I guess it's only fitting in the afterglow of the Golden Globes that at least one fan of universal health care takes the stage to talk about how wonderful it is.
Emmy Rossum, one of Hollywood’s latest “it” girls (or so my teenaged daughter tells me), sat down with talk show host Jimmy Kimmel late last week to recall her Christmas trip to the United Kingdom. Apparently, she got food poisoning — at least she eats — and had to go to the hospital.
“The hospitals are amazing there,” she effused to the dopey late-night jokester. “They don’t even ask for your ID. You give your name. You give your symptoms. They hook you up to a bunch of fluids. They say just leave when you feel like it. You pay nothing!”
Let’s set aside for a second the fact that she could easily afford to pay more than nothing.
What’s worse is how tragically common this perspective is among Yankees. They see the end result — and the lack of a back-breaking medical bill — and marvel about free and amazing health care can be.
And this is exactly where consumer-driven health care can change that mind-set. Because until we can get past this concept of “free” health care, we’ll never change how we use it or pay for it. Price transparency and having to actually foot your own bill will certainly fix all these Hollywood illusions of the magic of European health care. It might be universal, but it’s also universally expensive. I can’t help but wonder if Rossum would gush as passionately about her tax bill in England…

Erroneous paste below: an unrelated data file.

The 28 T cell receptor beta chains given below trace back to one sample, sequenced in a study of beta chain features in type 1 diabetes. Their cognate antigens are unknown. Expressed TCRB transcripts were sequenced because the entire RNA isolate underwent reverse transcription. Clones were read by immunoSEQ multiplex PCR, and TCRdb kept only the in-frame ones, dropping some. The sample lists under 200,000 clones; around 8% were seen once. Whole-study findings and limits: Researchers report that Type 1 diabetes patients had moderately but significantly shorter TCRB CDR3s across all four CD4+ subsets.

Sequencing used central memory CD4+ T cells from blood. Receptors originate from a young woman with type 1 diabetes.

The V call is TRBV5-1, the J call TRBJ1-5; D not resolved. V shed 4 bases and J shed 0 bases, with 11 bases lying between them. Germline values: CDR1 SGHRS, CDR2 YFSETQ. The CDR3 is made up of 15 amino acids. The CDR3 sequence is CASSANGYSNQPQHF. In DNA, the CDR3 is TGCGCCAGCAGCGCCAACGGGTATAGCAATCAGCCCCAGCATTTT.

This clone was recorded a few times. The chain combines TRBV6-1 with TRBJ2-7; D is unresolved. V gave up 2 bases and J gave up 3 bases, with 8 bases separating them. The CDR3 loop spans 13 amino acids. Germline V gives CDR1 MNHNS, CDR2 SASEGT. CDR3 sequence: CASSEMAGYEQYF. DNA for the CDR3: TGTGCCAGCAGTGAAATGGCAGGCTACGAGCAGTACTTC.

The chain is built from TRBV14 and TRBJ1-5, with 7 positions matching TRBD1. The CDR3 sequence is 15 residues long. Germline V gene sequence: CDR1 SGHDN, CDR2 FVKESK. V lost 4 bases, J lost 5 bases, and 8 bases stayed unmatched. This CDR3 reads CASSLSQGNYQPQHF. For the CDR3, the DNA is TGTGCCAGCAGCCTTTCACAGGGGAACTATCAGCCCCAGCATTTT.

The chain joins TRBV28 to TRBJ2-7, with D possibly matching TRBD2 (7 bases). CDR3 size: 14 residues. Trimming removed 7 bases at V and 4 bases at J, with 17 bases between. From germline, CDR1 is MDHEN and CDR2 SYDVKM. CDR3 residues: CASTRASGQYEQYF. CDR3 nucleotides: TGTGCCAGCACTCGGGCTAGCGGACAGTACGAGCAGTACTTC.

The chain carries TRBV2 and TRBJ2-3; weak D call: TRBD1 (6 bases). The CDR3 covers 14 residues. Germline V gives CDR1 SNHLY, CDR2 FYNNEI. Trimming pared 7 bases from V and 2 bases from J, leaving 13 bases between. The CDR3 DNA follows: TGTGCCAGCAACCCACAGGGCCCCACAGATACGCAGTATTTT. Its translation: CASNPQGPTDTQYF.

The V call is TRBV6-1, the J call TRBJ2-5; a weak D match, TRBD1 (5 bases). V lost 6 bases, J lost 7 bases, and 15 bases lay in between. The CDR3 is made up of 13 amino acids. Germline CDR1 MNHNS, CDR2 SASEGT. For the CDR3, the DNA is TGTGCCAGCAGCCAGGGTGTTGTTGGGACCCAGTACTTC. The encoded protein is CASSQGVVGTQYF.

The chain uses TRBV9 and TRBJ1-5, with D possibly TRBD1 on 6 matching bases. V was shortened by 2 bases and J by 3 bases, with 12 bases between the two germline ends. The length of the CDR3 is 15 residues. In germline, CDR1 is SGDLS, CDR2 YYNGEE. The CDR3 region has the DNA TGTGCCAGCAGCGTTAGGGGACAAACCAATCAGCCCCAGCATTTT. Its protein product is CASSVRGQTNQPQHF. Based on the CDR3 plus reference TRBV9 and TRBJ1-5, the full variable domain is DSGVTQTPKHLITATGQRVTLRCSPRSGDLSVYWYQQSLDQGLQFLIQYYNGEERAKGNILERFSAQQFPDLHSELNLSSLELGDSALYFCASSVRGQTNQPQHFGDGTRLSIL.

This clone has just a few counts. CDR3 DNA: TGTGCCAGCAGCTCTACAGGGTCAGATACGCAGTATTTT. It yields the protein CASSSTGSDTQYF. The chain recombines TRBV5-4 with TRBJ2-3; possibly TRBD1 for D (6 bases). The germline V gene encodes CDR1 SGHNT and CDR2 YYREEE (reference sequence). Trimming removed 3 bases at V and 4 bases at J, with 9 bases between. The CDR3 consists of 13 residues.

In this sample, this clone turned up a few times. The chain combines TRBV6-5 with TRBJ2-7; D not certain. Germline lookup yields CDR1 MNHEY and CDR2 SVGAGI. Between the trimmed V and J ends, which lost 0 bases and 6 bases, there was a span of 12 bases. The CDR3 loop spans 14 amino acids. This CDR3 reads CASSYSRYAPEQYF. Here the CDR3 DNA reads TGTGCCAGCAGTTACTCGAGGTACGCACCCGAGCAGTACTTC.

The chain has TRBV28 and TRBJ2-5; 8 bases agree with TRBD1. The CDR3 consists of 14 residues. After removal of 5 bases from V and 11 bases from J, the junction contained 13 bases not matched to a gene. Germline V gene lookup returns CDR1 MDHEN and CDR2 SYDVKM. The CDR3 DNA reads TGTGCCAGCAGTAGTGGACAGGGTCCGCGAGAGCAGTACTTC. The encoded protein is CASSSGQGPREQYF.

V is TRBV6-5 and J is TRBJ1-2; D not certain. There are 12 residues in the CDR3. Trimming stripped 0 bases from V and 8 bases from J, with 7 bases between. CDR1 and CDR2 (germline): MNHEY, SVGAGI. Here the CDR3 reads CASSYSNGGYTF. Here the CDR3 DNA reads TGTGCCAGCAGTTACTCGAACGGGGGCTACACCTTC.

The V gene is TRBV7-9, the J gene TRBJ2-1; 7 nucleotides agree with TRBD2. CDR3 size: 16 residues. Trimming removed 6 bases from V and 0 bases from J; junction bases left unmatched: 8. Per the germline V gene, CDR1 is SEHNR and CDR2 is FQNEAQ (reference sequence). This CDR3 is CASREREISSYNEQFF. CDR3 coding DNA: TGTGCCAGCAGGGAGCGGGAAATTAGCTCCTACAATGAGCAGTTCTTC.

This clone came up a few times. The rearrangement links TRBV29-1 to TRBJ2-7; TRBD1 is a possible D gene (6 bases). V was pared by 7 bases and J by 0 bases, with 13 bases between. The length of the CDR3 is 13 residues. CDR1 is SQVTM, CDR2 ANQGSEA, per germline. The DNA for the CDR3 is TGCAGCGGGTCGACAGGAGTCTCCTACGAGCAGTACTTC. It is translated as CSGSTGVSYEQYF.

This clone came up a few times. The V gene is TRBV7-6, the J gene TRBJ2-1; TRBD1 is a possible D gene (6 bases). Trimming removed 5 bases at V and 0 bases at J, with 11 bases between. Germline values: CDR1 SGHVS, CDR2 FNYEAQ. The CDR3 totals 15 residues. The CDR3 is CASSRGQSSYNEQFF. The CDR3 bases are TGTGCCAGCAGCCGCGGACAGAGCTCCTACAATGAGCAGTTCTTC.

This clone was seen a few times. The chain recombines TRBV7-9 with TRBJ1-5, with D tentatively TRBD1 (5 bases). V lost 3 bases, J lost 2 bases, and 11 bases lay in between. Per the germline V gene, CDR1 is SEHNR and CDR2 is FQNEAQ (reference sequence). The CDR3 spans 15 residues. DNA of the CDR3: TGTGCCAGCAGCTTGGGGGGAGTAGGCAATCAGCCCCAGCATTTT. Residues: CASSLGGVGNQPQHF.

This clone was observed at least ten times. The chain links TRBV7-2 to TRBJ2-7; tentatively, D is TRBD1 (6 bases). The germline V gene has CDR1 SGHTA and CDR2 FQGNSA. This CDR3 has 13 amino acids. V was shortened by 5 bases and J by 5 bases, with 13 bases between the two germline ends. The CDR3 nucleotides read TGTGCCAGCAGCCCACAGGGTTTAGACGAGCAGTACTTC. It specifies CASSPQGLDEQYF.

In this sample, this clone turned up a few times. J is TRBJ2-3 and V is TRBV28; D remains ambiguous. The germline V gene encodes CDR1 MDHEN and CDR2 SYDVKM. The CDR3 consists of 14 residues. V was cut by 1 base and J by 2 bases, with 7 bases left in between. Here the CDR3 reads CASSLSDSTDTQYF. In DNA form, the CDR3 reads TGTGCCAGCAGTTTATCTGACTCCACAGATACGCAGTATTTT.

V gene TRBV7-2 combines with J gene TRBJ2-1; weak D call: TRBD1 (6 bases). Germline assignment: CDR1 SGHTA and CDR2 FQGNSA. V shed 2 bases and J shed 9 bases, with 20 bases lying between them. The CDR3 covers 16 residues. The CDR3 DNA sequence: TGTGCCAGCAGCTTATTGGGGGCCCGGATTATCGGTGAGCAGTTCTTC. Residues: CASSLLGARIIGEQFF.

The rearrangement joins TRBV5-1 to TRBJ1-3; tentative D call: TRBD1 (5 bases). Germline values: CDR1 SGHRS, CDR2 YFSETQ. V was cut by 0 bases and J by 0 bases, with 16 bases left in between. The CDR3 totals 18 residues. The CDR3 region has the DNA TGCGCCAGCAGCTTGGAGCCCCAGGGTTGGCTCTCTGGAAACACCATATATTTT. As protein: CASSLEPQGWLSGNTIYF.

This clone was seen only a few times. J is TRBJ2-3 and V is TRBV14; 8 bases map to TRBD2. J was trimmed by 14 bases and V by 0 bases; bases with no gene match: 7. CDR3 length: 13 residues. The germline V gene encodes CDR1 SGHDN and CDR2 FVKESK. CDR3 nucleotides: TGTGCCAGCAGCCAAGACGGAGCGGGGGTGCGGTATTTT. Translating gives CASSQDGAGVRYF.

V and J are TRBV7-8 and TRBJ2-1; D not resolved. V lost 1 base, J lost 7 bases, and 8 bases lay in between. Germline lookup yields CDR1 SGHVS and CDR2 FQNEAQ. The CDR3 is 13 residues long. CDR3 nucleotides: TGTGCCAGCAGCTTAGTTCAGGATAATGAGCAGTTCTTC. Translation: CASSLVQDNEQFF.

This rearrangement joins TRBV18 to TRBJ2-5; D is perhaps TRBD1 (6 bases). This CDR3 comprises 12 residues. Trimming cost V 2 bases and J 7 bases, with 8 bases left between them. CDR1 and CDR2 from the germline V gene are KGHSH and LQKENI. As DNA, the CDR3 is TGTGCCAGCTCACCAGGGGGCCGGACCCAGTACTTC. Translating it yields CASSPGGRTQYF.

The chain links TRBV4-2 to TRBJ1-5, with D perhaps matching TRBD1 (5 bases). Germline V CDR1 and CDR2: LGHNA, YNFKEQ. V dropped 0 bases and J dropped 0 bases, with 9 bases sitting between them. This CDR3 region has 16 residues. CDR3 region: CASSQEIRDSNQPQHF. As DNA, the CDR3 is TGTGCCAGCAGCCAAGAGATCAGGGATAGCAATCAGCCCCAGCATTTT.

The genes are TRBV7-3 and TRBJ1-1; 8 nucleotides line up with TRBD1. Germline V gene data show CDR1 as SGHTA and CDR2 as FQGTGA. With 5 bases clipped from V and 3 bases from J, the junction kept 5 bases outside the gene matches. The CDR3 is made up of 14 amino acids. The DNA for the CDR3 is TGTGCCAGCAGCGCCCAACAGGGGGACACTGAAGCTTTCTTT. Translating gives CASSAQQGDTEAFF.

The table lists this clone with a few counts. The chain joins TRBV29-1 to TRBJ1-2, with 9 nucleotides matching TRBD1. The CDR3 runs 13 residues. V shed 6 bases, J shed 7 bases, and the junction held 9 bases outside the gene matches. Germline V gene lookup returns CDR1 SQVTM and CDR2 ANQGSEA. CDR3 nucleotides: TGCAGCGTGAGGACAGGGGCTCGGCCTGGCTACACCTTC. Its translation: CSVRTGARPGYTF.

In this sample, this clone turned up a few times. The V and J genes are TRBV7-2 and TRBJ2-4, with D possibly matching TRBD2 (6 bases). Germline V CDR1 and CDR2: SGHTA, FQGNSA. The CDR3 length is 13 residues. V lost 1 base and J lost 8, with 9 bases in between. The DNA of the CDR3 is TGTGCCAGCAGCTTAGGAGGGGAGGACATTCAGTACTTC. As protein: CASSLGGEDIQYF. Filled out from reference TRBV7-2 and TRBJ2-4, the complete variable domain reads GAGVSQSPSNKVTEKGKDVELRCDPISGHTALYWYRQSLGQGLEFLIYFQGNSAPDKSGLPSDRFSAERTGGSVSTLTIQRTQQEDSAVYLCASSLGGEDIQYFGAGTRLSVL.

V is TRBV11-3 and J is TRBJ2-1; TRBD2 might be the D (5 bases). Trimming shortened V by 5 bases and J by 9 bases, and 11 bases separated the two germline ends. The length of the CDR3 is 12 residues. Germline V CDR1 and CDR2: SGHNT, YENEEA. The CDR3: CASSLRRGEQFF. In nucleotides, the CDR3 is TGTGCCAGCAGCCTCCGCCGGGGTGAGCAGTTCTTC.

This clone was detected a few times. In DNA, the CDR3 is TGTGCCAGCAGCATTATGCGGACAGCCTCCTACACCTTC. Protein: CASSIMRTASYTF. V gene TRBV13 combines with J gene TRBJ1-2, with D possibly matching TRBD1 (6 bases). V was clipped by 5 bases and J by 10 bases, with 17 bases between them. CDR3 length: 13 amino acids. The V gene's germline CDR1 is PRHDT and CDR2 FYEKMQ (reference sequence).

On the opposite side of the spectrum, we have the New York Times, among others, wringing their hands and fretting about how only the sick and elderly are signing up for our own version of free health care.
By the end of the year, a third of the 2.2 million of new exchange enrollees fell between the ages of 55 and 64, according Health and Humans Services reported this week. Only 24 percent of the 18-to-34-year-old set signed up.
This isn’t news to anyone, except for maybe the mainstream press and pundits. Everyone knew the ones most likely to use health care would be the first ones in line to sign up for it.
And while the numbers aren’t skewing that badly, something else we already knew is that the younger, healthy insureds would wait to sign up. It isn’t like they’re being sold the latest Apple product.
We’re still two months away from the close of open enrollment, so I think it's willfully — and irresponsibly — premature to start screaming about the falling sky. If we find out in March that the numbers haven’t shifted appropriately, then I’ll be the first to cry foul. Pardon me if I wait until all the facts are in.
Besides, what millennial do you know doesn’t wait until the last minute? Especially when you’re asking them to pay through the nose for something they’ll probably never use?